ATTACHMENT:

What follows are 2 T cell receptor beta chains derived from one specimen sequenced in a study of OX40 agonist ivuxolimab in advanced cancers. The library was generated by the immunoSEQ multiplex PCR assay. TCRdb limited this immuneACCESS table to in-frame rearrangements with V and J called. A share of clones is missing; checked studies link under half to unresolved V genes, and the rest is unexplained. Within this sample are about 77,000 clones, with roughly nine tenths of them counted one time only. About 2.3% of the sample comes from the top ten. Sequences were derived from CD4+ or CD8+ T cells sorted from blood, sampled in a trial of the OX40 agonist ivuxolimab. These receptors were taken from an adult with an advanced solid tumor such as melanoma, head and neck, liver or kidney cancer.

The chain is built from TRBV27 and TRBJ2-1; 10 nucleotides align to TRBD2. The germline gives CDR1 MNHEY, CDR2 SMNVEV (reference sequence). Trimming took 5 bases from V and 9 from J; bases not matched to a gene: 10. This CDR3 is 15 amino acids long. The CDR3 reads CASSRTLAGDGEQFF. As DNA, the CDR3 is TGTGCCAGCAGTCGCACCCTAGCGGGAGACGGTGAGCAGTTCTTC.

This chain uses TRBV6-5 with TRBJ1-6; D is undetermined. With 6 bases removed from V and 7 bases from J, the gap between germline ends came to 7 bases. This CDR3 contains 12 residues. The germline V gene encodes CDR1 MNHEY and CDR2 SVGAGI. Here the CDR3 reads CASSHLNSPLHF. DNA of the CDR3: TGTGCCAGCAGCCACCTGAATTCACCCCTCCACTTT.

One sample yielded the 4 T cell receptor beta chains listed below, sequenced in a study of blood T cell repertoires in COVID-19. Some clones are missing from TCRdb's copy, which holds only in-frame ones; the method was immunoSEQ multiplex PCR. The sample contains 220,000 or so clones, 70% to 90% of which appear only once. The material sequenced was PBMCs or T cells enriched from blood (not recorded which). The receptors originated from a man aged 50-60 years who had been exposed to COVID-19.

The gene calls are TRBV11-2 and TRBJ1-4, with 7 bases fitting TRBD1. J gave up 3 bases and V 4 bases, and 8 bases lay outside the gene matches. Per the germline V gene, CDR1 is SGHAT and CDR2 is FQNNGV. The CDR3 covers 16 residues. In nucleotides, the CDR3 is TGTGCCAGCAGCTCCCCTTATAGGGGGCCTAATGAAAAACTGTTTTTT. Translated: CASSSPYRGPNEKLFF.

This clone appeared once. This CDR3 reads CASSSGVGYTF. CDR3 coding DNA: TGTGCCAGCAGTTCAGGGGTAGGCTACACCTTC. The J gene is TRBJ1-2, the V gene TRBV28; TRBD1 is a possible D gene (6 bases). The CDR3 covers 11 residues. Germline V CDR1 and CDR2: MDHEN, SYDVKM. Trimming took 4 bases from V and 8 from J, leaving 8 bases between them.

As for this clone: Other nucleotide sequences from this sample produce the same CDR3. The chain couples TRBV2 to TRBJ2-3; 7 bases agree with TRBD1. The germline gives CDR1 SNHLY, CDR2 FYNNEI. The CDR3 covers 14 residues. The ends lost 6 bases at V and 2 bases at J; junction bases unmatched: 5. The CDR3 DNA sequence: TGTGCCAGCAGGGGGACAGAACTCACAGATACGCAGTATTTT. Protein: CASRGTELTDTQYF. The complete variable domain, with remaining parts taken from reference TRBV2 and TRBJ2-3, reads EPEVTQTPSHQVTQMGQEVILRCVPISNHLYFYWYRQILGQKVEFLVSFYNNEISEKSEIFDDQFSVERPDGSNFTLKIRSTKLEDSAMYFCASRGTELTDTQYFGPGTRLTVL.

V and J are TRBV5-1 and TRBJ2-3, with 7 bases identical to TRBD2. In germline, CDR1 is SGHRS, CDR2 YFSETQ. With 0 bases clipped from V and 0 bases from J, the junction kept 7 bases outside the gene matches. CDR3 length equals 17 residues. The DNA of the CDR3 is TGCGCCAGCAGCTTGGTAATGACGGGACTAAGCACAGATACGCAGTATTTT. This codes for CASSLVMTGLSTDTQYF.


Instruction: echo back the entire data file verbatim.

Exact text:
What follows are 2 T cell receptor beta chains derived from one specimen sequenced in a study of OX40 agonist ivuxolimab in advanced cancers. The library was generated by the immunoSEQ multiplex PCR assay. TCRdb limited this immuneACCESS table to in-frame rearrangements with V and J called. A share of clones is missing; checked studies link under half to unresolved V genes, and the rest is unexplained. Within this sample are about 77,000 clones, with roughly nine tenths of them counted one time only. About 2.3% of the sample comes from the top ten. Sequences were derived from CD4+ or CD8+ T cells sorted from blood, sampled in a trial of the OX40 agonist ivuxolimab. These receptors were taken from an adult with an advanced solid tumor such as melanoma, head and neck, liver or kidney cancer.

The chain is built from TRBV27 and TRBJ2-1; 10 nucleotides align to TRBD2. The germline gives CDR1 MNHEY, CDR2 SMNVEV (reference sequence). Trimming took 5 bases from V and 9 from J; bases not matched to a gene: 10. This CDR3 is 15 amino acids long. The CDR3 reads CASSRTLAGDGEQFF. As DNA, the CDR3 is TGTGCCAGCAGTCGCACCCTAGCGGGAGACGGTGAGCAGTTCTTC.

This chain uses TRBV6-5 with TRBJ1-6; D is undetermined. With 6 bases removed from V and 7 bases from J, the gap between germline ends came to 7 bases. This CDR3 contains 12 residues. The germline V gene encodes CDR1 MNHEY and CDR2 SVGAGI. Here the CDR3 reads CASSHLNSPLHF. DNA of the CDR3: TGTGCCAGCAGCCACCTGAATTCACCCCTCCACTTT.

One sample yielded the 4 T cell receptor beta chains listed below, sequenced in a study of blood T cell repertoires in COVID-19. Some clones are missing from TCRdb's copy, which holds only in-frame ones; the method was immunoSEQ multiplex PCR. The sample contains 220,000 or so clones, 70% to 90% of which appear only once. The material sequenced was PBMCs or T cells enriched from blood (not recorded which). The receptors originated from a man aged 50-60 years who had been exposed to COVID-19.

The gene calls are TRBV11-2 and TRBJ1-4, with 7 bases fitting TRBD1. J gave up 3 bases and V 4 bases, and 8 bases lay outside the gene matches. Per the germline V gene, CDR1 is SGHAT and CDR2 is FQNNGV. The CDR3 covers 16 residues. In nucleotides, the CDR3 is TGTGCCAGCAGCTCCCCTTATAGGGGGCCTAATGAAAAACTGTTTTTT. Translated: CASSSPYRGPNEKLFF.

This clone appeared once. This CDR3 reads CASSSGVGYTF. CDR3 coding DNA: TGTGCCAGCAGTTCAGGGGTAGGCTACACCTTC. The J gene is TRBJ1-2, the V gene TRBV28; TRBD1 is a possible D gene (6 bases). The CDR3 covers 11 residues. Germline V CDR1 and CDR2: MDHEN, SYDVKM. Trimming took 4 bases from V and 8 from J, leaving 8 bases between them.

As for this clone: Other nucleotide sequences from this sample produce the same CDR3. The chain couples TRBV2 to TRBJ2-3; 7 bases agree with TRBD1. The germline gives CDR1 SNHLY, CDR2 FYNNEI. The CDR3 covers 14 residues. The ends lost 6 bases at V and 2 bases at J; junction bases unmatched: 5. The CDR3 DNA sequence: TGTGCCAGCAGGGGGACAGAACTCACAGATACGCAGTATTTT. Protein: CASRGTELTDTQYF. The complete variable domain, with remaining parts taken from reference TRBV2 and TRBJ2-3, reads EPEVTQTPSHQVTQMGQEVILRCVPISNHLYFYWYRQILGQKVEFLVSFYNNEISEKSEIFDDQFSVERPDGSNFTLKIRSTKLEDSAMYFCASRGTELTDTQYFGPGTRLTVL.

V and J are TRBV5-1 and TRBJ2-3, with 7 bases identical to TRBD2. In germline, CDR1 is SGHRS, CDR2 YFSETQ. With 0 bases clipped from V and 0 bases from J, the junction kept 7 bases outside the gene matches. CDR3 length equals 17 residues. The DNA of the CDR3 is TGCGCCAGCAGCTTGGTAATGACGGGACTAAGCACAGATACGCAGTATTTT. This codes for CASSLVMTGLSTDTQYF.